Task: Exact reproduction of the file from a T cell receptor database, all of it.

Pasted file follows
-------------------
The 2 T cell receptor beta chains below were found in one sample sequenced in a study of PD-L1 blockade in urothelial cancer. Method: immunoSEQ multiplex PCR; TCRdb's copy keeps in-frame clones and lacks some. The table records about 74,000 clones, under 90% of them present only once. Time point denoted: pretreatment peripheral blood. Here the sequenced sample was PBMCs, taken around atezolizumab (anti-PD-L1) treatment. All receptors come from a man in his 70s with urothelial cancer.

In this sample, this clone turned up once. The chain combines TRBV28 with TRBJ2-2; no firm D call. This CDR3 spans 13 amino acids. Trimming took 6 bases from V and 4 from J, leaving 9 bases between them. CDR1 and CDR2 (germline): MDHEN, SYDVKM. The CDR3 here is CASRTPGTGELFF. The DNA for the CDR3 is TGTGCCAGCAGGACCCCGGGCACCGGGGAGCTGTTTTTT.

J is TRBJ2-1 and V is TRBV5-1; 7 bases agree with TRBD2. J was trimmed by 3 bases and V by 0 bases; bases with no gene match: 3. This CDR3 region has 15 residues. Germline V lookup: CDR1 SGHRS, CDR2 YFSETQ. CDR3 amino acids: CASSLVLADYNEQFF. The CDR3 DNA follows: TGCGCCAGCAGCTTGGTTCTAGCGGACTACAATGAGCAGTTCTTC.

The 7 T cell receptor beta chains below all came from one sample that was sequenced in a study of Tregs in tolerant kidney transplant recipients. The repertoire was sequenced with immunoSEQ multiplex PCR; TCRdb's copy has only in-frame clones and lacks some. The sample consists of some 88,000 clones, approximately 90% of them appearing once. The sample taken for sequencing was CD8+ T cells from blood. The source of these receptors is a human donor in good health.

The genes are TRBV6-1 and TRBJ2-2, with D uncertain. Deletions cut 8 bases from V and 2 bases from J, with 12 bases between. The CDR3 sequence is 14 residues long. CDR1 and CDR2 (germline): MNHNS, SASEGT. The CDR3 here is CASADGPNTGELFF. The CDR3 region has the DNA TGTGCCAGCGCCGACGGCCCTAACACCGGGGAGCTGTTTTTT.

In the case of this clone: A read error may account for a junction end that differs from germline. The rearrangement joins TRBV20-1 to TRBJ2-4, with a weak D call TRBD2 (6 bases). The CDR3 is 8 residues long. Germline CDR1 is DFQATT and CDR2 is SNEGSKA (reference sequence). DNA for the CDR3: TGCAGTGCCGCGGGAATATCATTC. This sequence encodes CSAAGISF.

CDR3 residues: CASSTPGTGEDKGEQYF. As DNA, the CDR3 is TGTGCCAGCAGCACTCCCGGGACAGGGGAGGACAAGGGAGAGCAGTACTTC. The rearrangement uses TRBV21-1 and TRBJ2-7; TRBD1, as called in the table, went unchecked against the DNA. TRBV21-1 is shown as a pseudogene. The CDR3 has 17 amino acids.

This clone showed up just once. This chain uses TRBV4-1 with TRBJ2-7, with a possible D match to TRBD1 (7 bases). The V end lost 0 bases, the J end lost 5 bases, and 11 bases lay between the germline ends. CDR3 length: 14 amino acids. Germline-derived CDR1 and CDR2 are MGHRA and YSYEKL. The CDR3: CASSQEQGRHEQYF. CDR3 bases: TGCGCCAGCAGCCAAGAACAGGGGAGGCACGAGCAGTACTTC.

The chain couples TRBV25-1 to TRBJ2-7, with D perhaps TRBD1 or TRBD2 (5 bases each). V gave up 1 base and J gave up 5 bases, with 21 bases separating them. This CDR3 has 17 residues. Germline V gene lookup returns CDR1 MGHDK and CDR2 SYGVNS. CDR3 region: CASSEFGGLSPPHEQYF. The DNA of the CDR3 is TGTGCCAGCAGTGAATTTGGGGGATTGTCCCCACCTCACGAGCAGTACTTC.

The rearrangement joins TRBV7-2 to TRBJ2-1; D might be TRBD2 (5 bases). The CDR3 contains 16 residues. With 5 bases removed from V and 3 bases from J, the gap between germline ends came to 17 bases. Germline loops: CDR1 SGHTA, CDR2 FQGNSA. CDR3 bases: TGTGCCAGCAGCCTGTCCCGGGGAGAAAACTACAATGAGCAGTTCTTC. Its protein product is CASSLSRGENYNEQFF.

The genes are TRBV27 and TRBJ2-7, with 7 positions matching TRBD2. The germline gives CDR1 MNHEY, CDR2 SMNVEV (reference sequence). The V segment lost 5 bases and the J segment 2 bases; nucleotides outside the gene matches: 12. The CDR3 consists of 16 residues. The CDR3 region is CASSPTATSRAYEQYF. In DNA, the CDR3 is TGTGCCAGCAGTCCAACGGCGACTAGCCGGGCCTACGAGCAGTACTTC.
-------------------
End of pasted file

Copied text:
The 2 T cell receptor beta chains below were found in one sample sequenced in a study of PD-L1 blockade in urothelial cancer. Method: immunoSEQ multiplex PCR; TCRdb's copy keeps in-frame clones and lacks some. The table records about 74,000 clones, under 90% of them present only once. Time point denoted: pretreatment peripheral blood. Here the sequenced sample was PBMCs, taken around atezolizumab (anti-PD-L1) treatment. All receptors come from a man in his 70s with urothelial cancer.

In this sample, this clone turned up once. The chain combines TRBV28 with TRBJ2-2; no firm D call. This CDR3 spans 13 amino acids. Trimming took 6 bases from V and 4 from J, leaving 9 bases between them. CDR1 and CDR2 (germline): MDHEN, SYDVKM. The CDR3 here is CASRTPGTGELFF. The DNA for the CDR3 is TGTGCCAGCAGGACCCCGGGCACCGGGGAGCTGTTTTTT.

J is TRBJ2-1 and V is TRBV5-1; 7 bases agree with TRBD2. J was trimmed by 3 bases and V by 0 bases; bases with no gene match: 3. This CDR3 region has 15 residues. Germline V lookup: CDR1 SGHRS, CDR2 YFSETQ. CDR3 amino acids: CASSLVLADYNEQFF. The CDR3 DNA follows: TGCGCCAGCAGCTTGGTTCTAGCGGACTACAATGAGCAGTTCTTC.

The 7 T cell receptor beta chains below all came from one sample that was sequenced in a study of Tregs in tolerant kidney transplant recipients. The repertoire was sequenced with immunoSEQ multiplex PCR; TCRdb's copy has only in-frame clones and lacks some. The sample consists of some 88,000 clones, approximately 90% of them appearing once. The sample taken for sequencing was CD8+ T cells from blood. The source of these receptors is a human donor in good health.

The genes are TRBV6-1 and TRBJ2-2, with D uncertain. Deletions cut 8 bases from V and 2 bases from J, with 12 bases between. The CDR3 sequence is 14 residues long. CDR1 and CDR2 (germline): MNHNS, SASEGT. The CDR3 here is CASADGPNTGELFF. The CDR3 region has the DNA TGTGCCAGCGCCGACGGCCCTAACACCGGGGAGCTGTTTTTT.

In the case of this clone: A read error may account for a junction end that differs from germline. The rearrangement joins TRBV20-1 to TRBJ2-4, with a weak D call TRBD2 (6 bases). The CDR3 is 8 residues long. Germline CDR1 is DFQATT and CDR2 is SNEGSKA (reference sequence). DNA for the CDR3: TGCAGTGCCGCGGGAATATCATTC. This sequence encodes CSAAGISF.

CDR3 residues: CASSTPGTGEDKGEQYF. As DNA, the CDR3 is TGTGCCAGCAGCACTCCCGGGACAGGGGAGGACAAGGGAGAGCAGTACTTC. The rearrangement uses TRBV21-1 and TRBJ2-7; TRBD1, as called in the table, went unchecked against the DNA. TRBV21-1 is shown as a pseudogene. The CDR3 has 17 amino acids.

This clone showed up just once. This chain uses TRBV4-1 with TRBJ2-7, with a possible D match to TRBD1 (7 bases). The V end lost 0 bases, the J end lost 5 bases, and 11 bases lay between the germline ends. CDR3 length: 14 amino acids. Germline-derived CDR1 and CDR2 are MGHRA and YSYEKL. The CDR3: CASSQEQGRHEQYF. CDR3 bases: TGCGCCAGCAGCCAAGAACAGGGGAGGCACGAGCAGTACTTC.

The chain couples TRBV25-1 to TRBJ2-7, with D perhaps TRBD1 or TRBD2 (5 bases each). V gave up 1 base and J gave up 5 bases, with 21 bases separating them. This CDR3 has 17 residues. Germline V gene lookup returns CDR1 MGHDK and CDR2 SYGVNS. CDR3 region: CASSEFGGLSPPHEQYF. The DNA of the CDR3 is TGTGCCAGCAGTGAATTTGGGGGATTGTCCCCACCTCACGAGCAGTACTTC.

The rearrangement joins TRBV7-2 to TRBJ2-1; D might be TRBD2 (5 bases). The CDR3 contains 16 residues. With 5 bases removed from V and 3 bases from J, the gap between germline ends came to 17 bases. Germline loops: CDR1 SGHTA, CDR2 FQGNSA. CDR3 bases: TGTGCCAGCAGCCTGTCCCGGGGAGAAAACTACAATGAGCAGTTCTTC. Its protein product is CASSLSRGENYNEQFF.

The genes are TRBV27 and TRBJ2-7, with 7 positions matching TRBD2. The germline gives CDR1 MNHEY, CDR2 SMNVEV (reference sequence). The V segment lost 5 bases and the J segment 2 bases; nucleotides outside the gene matches: 12. The CDR3 consists of 16 residues. The CDR3 region is CASSPTATSRAYEQYF. In DNA, the CDR3 is TGTGCCAGCAGTCCAACGGCGACTAGCCGGGCCTACGAGCAGTACTTC.